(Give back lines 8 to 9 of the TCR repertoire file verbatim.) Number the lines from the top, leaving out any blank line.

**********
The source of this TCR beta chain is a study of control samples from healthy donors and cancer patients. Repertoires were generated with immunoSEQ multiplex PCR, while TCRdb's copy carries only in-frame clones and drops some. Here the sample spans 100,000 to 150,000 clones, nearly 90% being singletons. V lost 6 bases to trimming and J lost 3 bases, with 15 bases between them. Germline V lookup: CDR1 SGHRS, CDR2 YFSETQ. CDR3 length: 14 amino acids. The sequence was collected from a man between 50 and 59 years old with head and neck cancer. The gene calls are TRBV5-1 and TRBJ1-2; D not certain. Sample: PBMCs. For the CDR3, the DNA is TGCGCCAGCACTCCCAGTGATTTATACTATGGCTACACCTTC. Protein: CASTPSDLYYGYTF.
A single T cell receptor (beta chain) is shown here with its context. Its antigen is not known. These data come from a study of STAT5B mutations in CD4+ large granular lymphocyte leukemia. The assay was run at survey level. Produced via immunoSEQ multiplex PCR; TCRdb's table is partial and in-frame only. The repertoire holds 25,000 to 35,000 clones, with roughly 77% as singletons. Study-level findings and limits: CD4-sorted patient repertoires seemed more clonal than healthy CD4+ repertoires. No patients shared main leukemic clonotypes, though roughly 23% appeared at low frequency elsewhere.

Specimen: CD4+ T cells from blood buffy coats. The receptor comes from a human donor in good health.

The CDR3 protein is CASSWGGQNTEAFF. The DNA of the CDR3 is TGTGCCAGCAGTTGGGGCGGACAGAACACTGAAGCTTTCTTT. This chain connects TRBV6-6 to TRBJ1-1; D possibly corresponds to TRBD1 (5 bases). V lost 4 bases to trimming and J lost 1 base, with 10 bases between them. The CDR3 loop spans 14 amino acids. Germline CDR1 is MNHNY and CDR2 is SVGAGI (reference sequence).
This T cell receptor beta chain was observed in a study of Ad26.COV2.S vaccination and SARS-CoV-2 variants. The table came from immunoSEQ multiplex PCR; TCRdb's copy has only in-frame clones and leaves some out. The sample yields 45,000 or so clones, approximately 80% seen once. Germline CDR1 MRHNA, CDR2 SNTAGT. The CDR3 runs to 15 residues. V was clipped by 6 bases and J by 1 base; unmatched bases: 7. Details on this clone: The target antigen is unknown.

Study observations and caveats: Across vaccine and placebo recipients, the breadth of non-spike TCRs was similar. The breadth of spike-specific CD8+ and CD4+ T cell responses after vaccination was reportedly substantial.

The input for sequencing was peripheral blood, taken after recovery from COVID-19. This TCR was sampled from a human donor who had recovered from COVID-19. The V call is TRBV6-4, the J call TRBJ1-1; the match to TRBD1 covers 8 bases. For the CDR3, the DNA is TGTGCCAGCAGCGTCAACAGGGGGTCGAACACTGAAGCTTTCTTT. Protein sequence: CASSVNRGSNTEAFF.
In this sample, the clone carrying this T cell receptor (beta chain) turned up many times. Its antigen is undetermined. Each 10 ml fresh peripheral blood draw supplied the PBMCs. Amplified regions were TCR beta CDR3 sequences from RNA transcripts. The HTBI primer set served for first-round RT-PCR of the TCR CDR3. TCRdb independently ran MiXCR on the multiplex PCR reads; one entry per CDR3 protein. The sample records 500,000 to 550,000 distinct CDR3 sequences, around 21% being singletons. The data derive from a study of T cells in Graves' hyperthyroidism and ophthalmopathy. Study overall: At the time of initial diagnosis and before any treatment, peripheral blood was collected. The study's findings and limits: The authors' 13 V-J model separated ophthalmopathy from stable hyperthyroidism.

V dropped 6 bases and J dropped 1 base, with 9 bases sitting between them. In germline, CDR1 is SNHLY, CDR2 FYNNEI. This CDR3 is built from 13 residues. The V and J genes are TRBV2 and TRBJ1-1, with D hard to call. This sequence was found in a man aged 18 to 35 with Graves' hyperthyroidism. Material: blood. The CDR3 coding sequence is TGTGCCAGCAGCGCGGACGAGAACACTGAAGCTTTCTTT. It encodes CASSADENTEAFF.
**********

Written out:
In this sample, the clone carrying this T cell receptor (beta chain) turned up many times. Its antigen is undetermined. Each 10 ml fresh peripheral blood draw supplied the PBMCs. Amplified regions were TCR beta CDR3 sequences from RNA transcripts. The HTBI primer set served for first-round RT-PCR of the TCR CDR3. TCRdb independently ran MiXCR on the multiplex PCR reads; one entry per CDR3 protein. The sample records 500,000 to 550,000 distinct CDR3 sequences, around 21% being singletons. The data derive from a study of T cells in Graves' hyperthyroidism and ophthalmopathy. Study overall: At the time of initial diagnosis and before any treatment, peripheral blood was collected. The study's findings and limits: The authors' 13 V-J model separated ophthalmopathy from stable hyperthyroidism.

V dropped 6 bases and J dropped 1 base, with 9 bases sitting between them. In germline, CDR1 is SNHLY, CDR2 FYNNEI. This CDR3 is built from 13 residues. The V and J genes are TRBV2 and TRBJ1-1, with D hard to call. This sequence was found in a man aged 18 to 35 with Graves' hyperthyroidism. Material: blood. The CDR3 coding sequence is TGTGCCAGCAGCGCGGACGAGAACACTGAAGCTTTCTTT. It encodes CASSADENTEAFF.